(AP/The Huffington Post) — Herman Cain has risen fast. Now the question is: Will he fall?
As Republican presidential hopefuls were preparing for a debate here Tuesday night, Cain has been facing more and more intense scrutiny as his poll numbers have jumped upward.
Now that he's in the national spotlight, he's already had to apologize for comments he made over the weekend calling for an electric fence on the Southern border with Mexico.
At a campaign stop Monday in Arizona, Cain appeared with Maricopa County Sheriff Joe Arpaio, an aggressive anti-immigration proponent. "It was a joke," Cain said emphatically during a news conference. "I apologize if I offended anyone. Mea culpa, mea culpa, mea culpa."
However, the Phoenix New Times, reports:
Only, it might not be a joke, he later said, before finally saying he just doesn't want to offend anyone.
"I don't like to offend anyone...however, I don't apologize for using a combination of a fence. And it might be electrified -- I'm not walking away from that," Cain backtracked. "I just don't want to offend anybody. It was a joke to the extent in the context of the views of that speech, but in terms of what we need to do, I fully intend to do so because I'm more sensitive to our citizens being hurt."
Cain told an audience in Tennessee on Saturday that the fence is "going to be electrified. And there is going to be a sign on the other side that says, `It will kill you.'"
Rep. Charlie Gonzalez (D-Texas), who chairs the Congressional Hispanic Caucus, took issue with the presidential contender's remarks. "Words have consequences, both in shaping ideas and inspiring actions. Whether or not he made his comments in jest, Mr. Cain's words show a lack of understanding of the immigration issues our country is facing and a staggering lack of sensitivity," he said.
Immigration already has flared on the campaign trail -- and contributed to the sinking of another fast-rising GOP candidate. Texas Gov. Rick Perry has struggled to explain why he signed a law giving in-state tuition breaks to undocumented immigrants at Texas universities. When he first entered the race, he was at or near the top of many national polls. He's fallen back since, and Cain has emerged as the more popular alternative to former Massachusetts Gov. Mitt Romney.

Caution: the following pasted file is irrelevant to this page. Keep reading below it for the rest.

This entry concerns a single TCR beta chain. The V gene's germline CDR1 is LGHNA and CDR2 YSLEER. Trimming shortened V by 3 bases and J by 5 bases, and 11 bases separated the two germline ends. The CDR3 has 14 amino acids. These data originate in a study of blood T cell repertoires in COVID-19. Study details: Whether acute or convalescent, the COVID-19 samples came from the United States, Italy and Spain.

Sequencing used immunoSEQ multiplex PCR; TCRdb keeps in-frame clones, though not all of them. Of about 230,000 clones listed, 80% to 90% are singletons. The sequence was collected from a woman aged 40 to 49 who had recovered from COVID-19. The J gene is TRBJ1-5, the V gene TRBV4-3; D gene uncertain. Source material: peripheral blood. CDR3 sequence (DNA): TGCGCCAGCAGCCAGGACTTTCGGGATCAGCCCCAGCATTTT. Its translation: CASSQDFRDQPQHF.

Cain raised eyebrows over the summer with remarks he made on the issue of border security during a stop in Iowa. ThinkProgrses relays what the presidential hopeful had to say:
I just got back from China. Ever heard of the Great Wall of China? It looks pretty sturdy. And that sucker is real high. I think we can build one if we want to! We have put a man on the moon, we can build a fence! Now, my fence might be part Great Wall and part electrical technology...It will be a twenty foot wall, barbed wire, electrified on the top, and on this side of the fence, I'll have that moat that President Obama talked about. And I would put those alligators in that moat!
Shortly after, Cain was asked about his comments in an interview with New York Times Magazine.
You said of the Great Wall of China, "I think we could build one" as a solution to our immigration problems. Are you concerned that as many as three million Chinese died building it?
[Cain:] My point was, if they could build that wall centuries ago without bulldozers, we can secure the border today. It could be a combination of walls and high-tech equipment. Now, if accidents happen, that's one thing. But I think we can improve upon that ratio of three million people dying.
Somos Republicans, a national pro-immigration organization, called for Cain to abandon his presidential campaign over his posture toward the issue over the summer.